11/09/2012 12:18 EST | Updated 01/08/2013 05:12 EST

Should You Tell Your Teen You Were a Wild Child?


My husband and I continue to debate one issue (well, besides every issue because obviously opposites attract). I'm not talking about Tomato Tomahto. I'm talking about how much to disclose.

To our teenagers.

About my wild child former self. You know, the drugs, sex, booze, and rock and roll years.

The issue has come up many times, usually as a joking, "Don't you ever tell the kids about what you used to get up to?"

More recently, the statement was made more emphatic when we found a knapsack with some, umm, paraphernalia in the basement. Much more shocking than finding tall boys (of the beer variety) in the girls' bedroom, but to me, nothing to freak out about.

Before you stare with incredulity at me, I'll give you the back story.

My husband didn't have any wild child years. He had one night. One wild and crazy night where his brother-in-law got him drunk and then he passed out on the front lawn and his father turned the sprinklers on him.

Yes, just like in the movies. That's how my father-in-law rolls. Dramatic all the way.

I, however, enjoyed a winning streak of fun from about 15 until I was ready to cool it at 23. Now, let me clarify, my early wild child years had nothing on those of some of my peers. I was never thrown out of the house, I was a late bloomer when it came to sex, and I graduated from high school as an Ontario Scholar and offers from all of the university programs of my choice.

When I got to university, all hell broke loose. I came from a fairly strict upper-middle class home where I had a midnight curfew until I was 18, and a young man's foot wasn't to touch the bottom step of the staircase that led to my booo-doir.

Any fun to be had was on the down low. And as far as they were concerned, my pristine behaviour was to fall somewhere between Mother Theresa and a Rabbi. As far as I was concerned, what they didn't know wouldn't hurt them. As long as I kept my grades up, arrived home before the witching hour, and snuck the boys into the basement, all was fine. There were no cell phones. They had no idea what I was doing.

I left my parents' constricting rules behind when I boarded that jet plane to Vancouver and became much more publicly and intimately involved with partying, beer, and boys.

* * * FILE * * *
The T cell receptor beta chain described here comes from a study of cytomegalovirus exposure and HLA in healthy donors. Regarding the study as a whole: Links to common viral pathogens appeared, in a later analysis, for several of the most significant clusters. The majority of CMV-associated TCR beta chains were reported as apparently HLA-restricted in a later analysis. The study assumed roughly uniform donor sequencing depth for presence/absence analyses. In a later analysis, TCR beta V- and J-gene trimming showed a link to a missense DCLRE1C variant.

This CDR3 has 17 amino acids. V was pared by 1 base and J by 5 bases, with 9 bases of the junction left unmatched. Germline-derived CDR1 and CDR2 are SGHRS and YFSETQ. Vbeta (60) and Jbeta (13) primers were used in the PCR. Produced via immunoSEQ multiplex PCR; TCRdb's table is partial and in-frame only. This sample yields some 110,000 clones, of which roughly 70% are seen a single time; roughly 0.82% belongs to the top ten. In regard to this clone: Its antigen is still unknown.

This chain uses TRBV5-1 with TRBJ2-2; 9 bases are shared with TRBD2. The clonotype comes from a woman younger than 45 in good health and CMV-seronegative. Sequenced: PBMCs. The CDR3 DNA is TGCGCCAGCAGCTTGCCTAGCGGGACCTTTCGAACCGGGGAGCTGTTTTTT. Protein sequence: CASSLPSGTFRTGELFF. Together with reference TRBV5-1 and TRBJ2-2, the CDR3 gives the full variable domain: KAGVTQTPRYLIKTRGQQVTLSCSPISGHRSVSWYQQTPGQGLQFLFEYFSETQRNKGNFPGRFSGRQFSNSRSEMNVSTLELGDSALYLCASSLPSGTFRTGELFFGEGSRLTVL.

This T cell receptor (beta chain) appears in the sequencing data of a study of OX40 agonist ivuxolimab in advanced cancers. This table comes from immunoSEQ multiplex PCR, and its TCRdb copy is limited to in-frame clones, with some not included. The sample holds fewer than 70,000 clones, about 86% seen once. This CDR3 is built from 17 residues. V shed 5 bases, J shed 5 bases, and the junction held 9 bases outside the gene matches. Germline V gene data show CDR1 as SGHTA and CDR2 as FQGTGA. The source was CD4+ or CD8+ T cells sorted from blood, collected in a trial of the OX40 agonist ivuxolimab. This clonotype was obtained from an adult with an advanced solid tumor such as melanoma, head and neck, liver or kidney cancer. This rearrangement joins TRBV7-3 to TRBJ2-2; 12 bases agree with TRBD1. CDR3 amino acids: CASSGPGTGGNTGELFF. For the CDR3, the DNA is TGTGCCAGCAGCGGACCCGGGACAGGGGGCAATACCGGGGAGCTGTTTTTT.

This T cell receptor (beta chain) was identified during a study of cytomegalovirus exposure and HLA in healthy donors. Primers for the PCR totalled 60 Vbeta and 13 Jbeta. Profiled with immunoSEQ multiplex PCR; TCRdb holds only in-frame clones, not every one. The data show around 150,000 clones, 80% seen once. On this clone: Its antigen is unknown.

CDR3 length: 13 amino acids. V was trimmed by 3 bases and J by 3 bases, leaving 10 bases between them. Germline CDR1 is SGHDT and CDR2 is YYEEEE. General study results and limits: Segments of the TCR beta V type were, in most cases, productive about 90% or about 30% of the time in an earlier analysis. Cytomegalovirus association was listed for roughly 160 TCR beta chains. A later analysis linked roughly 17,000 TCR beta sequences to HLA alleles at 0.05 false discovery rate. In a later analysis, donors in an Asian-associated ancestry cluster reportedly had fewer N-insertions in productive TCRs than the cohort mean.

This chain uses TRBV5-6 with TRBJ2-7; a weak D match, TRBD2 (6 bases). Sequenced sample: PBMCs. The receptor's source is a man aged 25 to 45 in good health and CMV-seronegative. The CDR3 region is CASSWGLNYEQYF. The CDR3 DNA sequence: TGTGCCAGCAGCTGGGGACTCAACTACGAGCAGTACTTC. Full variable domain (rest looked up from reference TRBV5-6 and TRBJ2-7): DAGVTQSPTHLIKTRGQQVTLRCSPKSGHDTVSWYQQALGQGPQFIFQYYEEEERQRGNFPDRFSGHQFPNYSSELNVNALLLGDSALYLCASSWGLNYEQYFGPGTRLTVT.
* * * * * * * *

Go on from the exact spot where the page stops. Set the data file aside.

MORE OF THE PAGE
I won't go into specifics to protect my mystique. But it goes without saying that throughout high school and into my early 20s, I would have been very happy to move to Colorado and/or Washington State (and not because Christian Grey lives there). I could drink any athlete under the table and well, my Dad embarrassingly detailed my exploits with the opposite sex in his speech at my wedding so I don't need to go there.

When I met my future husband, I was rocking out at Psychedelic Mondays at RPM. The next weekend at a cottage party, he swore I wasn't the girl for him when I toddled up, cigarette in hand, swigging from a 2L bottle of homemade killer Kool-Aid. (He obviously got over his reticence because I moved in three months later.)

In other words, he knew who I was, and what I was like, when he married me. He knew that I could dance all night and sleep all day. He'd heard the stories of how I'd drink another table's pitcher of beer by stringing straws together and then how I'd get a football player to carry me all the way home to my dorm when I was too "tired" to walk. He was aware that I knew the various uses for an empty Coke can. He was fully cognizant that I spent my 22nd birthday dancing on a bar in Greece.

And I knew that he was nothing at all like me. Which was probably a good thing. To be fair, I did settle down for him. A lot. I guess I got it out of my system. (I thank him every day for insisting I quit smoking, that's for sure.)

So, back to the question of disclosure and whether or not my kids need to know what I was like.

He says that if I tell them they'll think it's ok to do the same.

I say what's wrong with that? I survived.

He says that times are different and they can get into more trouble.

I say they're good kids like I was and they know their limits. And if they don't, I need to know so I can advise them.

He says it's just wrong. Just plain wrong.

I say they're going to do it anyways, and shouldn't they be able to tell us the truth?

He says some of my parenting philosophies are questionable.

I say that he's probably right. But that they're working so far. And that I refuse to be a hypocrite.

This partnership parenting is pretty tough.

What do you say? Do I tell? Or do I pretend it never happened?

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